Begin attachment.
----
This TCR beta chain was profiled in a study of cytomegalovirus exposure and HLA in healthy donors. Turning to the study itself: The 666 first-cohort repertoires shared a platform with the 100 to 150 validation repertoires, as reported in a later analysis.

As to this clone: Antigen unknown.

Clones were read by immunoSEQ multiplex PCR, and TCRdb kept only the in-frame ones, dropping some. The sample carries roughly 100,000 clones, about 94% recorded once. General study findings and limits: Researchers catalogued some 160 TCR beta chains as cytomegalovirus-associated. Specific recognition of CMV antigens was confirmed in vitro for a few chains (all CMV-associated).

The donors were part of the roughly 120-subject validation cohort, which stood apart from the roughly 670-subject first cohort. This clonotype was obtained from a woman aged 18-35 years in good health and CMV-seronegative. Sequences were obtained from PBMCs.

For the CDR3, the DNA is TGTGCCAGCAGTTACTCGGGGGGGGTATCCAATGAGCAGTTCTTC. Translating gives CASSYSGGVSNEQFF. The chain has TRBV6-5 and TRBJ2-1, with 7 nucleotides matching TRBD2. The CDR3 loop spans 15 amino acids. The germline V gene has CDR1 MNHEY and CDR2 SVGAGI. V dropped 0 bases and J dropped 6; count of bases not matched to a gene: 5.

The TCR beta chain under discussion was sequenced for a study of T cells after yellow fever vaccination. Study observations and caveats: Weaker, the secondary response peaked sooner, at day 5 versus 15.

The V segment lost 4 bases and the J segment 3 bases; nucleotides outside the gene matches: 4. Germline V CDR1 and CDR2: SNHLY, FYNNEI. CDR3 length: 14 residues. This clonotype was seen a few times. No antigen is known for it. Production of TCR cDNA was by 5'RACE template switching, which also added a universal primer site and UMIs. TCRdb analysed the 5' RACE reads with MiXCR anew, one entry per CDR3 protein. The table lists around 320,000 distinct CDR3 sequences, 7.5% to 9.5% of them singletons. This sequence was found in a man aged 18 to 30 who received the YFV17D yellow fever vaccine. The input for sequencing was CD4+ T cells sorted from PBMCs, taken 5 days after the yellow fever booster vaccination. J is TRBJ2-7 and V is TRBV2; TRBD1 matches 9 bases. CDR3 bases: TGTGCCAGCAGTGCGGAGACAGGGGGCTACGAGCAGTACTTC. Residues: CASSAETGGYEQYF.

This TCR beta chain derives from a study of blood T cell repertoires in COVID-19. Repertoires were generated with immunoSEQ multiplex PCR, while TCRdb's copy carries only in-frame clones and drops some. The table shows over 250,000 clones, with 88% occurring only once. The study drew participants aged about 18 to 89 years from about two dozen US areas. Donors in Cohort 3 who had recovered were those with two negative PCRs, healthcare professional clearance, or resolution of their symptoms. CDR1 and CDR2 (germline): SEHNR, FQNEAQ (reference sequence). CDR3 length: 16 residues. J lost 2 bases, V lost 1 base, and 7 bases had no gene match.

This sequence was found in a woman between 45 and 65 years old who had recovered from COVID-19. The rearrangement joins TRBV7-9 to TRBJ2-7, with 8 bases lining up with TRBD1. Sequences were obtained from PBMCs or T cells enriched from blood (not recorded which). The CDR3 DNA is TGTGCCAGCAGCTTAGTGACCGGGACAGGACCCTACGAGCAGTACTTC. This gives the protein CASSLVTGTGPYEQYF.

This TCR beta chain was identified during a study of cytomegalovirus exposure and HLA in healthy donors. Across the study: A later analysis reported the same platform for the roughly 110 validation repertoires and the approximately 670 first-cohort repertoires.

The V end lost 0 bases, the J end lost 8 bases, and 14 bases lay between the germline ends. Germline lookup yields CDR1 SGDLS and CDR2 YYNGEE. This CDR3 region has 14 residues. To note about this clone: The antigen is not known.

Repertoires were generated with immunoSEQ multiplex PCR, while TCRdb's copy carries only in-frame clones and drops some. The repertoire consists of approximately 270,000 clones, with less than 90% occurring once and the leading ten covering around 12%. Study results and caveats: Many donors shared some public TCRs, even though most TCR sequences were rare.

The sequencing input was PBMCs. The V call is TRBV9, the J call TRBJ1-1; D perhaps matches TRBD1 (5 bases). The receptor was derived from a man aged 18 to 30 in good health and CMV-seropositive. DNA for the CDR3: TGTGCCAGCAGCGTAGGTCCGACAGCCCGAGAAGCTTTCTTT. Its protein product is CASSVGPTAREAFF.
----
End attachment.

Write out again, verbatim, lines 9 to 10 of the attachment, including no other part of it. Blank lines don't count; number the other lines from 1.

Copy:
This sequence was found in a woman between 45 and 65 years old who had recovered from COVID-19. The rearrangement joins TRBV7-9 to TRBJ2-7, with 8 bases lining up with TRBD1. Sequences were obtained from PBMCs or T cells enriched from blood (not recorded which). The CDR3 DNA is TGTGCCAGCAGCTTAGTGACCGGGACAGGACCCTACGAGCAGTACTTC. This gives the protein CASSLVTGTGPYEQYF.

This TCR beta chain was identified during a study of cytomegalovirus exposure and HLA in healthy donors. Across the study: A later analysis reported the same platform for the roughly 110 validation repertoires and the approximately 670 first-cohort repertoires.